1. Opinion

Column: The art college payoff

Published Sep. 8, 2014

With tuition costs rising, are private art colleges a good investment?

I'm asked this question all the time. And I'm delighted to answer it.

Last year, the Wall Street Journal published an article decrying art and design schools for racking up high student debt, calling diplomas earned at such institutions "degrees drawn in red ink." They cited the average debt load of graduates of our institution, Ringling College of Art and Design, at $37,500.

If you're a parent reading this and your child is contemplating an art and design career, you're probably choking on your coffee. Many people subscribe to the myth that a degree in the arts will lead to a life of poverty.

They couldn't be more wrong.

Let me give you a sense of how little articles like the Wall Street Journal's do to tell the whole story about the employment prospects, earnings potential and lifetime career flexibility in art and design professions, especially for graduates of nonprofit art colleges accredited by NASAD, the National Association of Schools of Art and Design.

Compare the average return on investment for Ringling College graduates entering high-tech, high-growth creative industries such as video game design, motion design, computer animation and user experience design with those pursuing what many might regard as a more secure path: law (my profession, incidentally).

CNNMoney/ ranked user experience design and video game design among the top 20 careers for 2013, with median salaries of $92,000 and $72,000 respectively and a 10-year projected growth rate of nearly 28 percent. Conversely, Florida law school graduates spend an additional three years in school and, as the Tampa Bay Times reported in July, face declining employment prospects, six-figure debt loads and median starting salaries of about $45,000.

The irony?

Many young people pursuing "safer" degrees such as JDs or MBAs still believe that their six-figure debt loads will be offset by secure corporate jobs and greater earning prospects. But in today's fast-changing, global economy that puts a premium on creativity and innovation, these degrees can be far riskier investments than those in art and design.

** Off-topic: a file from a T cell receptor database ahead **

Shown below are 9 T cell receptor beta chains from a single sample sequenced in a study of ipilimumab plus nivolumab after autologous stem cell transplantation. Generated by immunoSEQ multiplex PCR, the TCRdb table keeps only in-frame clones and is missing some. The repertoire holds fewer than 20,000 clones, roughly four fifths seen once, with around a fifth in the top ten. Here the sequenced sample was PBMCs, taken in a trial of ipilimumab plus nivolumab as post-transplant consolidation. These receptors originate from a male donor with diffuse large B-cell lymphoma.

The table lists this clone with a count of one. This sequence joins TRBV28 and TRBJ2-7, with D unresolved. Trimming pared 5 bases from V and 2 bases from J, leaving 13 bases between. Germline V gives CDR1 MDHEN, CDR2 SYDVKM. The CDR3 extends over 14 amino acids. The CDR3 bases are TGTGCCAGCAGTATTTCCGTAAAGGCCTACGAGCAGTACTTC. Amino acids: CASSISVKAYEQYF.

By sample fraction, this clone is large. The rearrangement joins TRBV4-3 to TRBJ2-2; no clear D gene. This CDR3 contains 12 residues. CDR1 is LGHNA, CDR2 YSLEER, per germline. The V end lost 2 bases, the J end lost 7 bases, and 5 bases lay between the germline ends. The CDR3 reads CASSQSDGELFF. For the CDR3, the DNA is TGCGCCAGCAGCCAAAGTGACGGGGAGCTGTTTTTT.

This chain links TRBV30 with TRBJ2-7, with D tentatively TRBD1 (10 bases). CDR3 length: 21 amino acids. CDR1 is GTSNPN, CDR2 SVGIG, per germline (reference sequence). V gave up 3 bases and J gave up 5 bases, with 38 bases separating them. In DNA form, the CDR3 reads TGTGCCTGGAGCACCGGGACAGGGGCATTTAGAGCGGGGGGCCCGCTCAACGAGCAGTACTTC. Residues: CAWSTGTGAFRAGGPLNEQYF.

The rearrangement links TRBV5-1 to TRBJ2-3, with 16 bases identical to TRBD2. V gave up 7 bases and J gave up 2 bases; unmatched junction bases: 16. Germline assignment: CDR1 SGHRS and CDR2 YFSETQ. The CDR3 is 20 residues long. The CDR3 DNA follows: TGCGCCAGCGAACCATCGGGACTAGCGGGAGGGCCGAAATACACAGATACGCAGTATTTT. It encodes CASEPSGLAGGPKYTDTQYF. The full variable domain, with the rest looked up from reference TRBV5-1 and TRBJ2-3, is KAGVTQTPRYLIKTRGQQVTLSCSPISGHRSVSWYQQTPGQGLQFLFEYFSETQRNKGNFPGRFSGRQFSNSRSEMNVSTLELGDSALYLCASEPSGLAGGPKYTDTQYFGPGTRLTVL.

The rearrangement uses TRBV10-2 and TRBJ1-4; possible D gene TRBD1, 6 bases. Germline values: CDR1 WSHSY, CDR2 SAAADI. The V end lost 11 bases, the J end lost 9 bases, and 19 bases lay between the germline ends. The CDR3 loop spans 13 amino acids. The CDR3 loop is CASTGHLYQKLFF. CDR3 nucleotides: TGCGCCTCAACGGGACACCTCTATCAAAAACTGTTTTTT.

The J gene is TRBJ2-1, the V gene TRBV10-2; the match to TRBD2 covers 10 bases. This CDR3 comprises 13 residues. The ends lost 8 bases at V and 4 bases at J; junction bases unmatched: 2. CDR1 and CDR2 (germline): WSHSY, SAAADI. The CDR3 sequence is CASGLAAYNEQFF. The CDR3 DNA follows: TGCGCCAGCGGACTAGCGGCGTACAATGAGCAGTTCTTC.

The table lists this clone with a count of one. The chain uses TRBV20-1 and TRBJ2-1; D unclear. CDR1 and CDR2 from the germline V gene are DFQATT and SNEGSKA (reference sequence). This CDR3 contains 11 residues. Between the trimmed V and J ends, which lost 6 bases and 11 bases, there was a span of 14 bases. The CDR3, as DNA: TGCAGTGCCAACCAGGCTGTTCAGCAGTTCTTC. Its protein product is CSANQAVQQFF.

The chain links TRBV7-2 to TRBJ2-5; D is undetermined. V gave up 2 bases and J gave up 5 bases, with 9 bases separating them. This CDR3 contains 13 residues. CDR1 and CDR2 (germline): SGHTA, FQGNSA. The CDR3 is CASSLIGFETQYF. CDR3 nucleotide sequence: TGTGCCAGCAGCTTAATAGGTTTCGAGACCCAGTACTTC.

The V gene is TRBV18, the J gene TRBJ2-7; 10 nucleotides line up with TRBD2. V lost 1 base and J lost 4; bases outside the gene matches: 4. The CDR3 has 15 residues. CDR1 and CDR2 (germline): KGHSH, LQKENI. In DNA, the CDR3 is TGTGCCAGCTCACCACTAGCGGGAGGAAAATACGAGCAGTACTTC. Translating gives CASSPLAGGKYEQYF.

Without question, the 21st century art, design and creativity/business education Ringling College provides is expensive. It's also high tech and intense. But for our students — who are heavily recruited by the likes of Electronic Arts, DreamWorks Animation, Pixar, Hallmark, Walt Disney Animation Studios, CNN, LinkedIn, Intel, Microsoft, Apple, Target, GM, ESPN and even the CIA — the return on their investment pays off.

Obtaining their undergraduate degree from Ringling is as intense as most graduate schools. The highly specialized, in-demand skills our students acquire help them land prestigious jobs and enable them to be productive on the job from day one.

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Ringling College's intense focus on career preparation and high-quality conceptual thinking skills developed through classic liberal arts education are key reasons why so many of our newly minted BFAs find jobs within six months of graduation. In majors such as our internationally top-ranked computer animation department, many students have jobs before they graduate.

Within a few weeks of receiving their acceptance letters, our center for career services sends all incoming freshmen a packet to get them started on their career plans before they arrive on campus. Students get a four-year planning calendar to map out their entire Ringling experience, semester by semester.

To enhance our students' preparedness for successful careers over the next 40-plus years, Ringling College partnered with the Patterson Foundation to establish the Collaboratory, a program that offers experiential learning opportunities for our students and customer-focused, creative solutions for clients. Working in real-world, real-time settings, the Collaboratory's student teams — with faculty assistance — solve branding, positioning, user experience, service innovation and other challenges that can greatly affect an organization's future success.

A top complaint from many employers is that college grads lack the soft skills and professionalism they require. Ringling College students master the latest skills in their field plus soft skills like creative problem-solving and communications to help them thrive over their career lifetime. So, are private, nonprofit, NASAD-accredited arts colleges like Ringling worth the investment?


Larry R. Thompson is president of Ringling College of Art and Design in Sarasota. He wrote this exclusively for the Tampa Bay Times.


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